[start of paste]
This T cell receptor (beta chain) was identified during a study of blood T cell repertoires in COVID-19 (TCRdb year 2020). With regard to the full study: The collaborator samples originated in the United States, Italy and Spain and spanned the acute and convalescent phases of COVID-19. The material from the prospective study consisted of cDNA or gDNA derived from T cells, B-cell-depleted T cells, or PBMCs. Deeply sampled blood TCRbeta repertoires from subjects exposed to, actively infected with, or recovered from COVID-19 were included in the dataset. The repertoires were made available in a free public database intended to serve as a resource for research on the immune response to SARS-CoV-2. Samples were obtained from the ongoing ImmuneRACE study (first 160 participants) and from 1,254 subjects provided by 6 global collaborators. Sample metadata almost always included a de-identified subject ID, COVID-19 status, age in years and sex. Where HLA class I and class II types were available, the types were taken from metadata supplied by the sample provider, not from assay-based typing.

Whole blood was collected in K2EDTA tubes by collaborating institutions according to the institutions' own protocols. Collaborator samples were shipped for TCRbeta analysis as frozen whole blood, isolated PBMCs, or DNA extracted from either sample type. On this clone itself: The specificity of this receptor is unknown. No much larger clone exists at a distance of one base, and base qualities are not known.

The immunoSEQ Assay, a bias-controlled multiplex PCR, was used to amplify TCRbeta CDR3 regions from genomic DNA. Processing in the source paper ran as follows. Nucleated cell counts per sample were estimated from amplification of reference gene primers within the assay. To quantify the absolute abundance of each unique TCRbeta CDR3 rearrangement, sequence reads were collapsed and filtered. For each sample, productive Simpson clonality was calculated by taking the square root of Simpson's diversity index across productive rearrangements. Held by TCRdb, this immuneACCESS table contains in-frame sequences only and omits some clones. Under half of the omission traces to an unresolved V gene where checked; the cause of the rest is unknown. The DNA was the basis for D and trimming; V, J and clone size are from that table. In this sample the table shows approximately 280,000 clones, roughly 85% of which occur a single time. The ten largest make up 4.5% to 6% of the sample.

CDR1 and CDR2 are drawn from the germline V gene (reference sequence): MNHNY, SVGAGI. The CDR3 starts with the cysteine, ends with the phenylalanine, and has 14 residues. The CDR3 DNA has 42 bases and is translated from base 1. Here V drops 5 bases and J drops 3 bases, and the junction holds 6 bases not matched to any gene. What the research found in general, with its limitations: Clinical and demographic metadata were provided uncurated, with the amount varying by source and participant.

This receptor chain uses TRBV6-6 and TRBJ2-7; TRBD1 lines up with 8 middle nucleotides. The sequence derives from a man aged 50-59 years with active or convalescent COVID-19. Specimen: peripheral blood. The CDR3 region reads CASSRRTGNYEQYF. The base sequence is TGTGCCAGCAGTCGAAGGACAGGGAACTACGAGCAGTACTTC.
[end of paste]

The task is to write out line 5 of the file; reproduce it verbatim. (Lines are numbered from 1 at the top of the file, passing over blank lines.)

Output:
This receptor chain uses TRBV6-6 and TRBJ2-7; TRBD1 lines up with 8 middle nucleotides. The sequence derives from a man aged 50-59 years with active or convalescent COVID-19. Specimen: peripheral blood. The CDR3 region reads CASSRRTGNYEQYF. The base sequence is TGTGCCAGCAGTCGAAGGACAGGGAACTACGAGCAGTACTTC.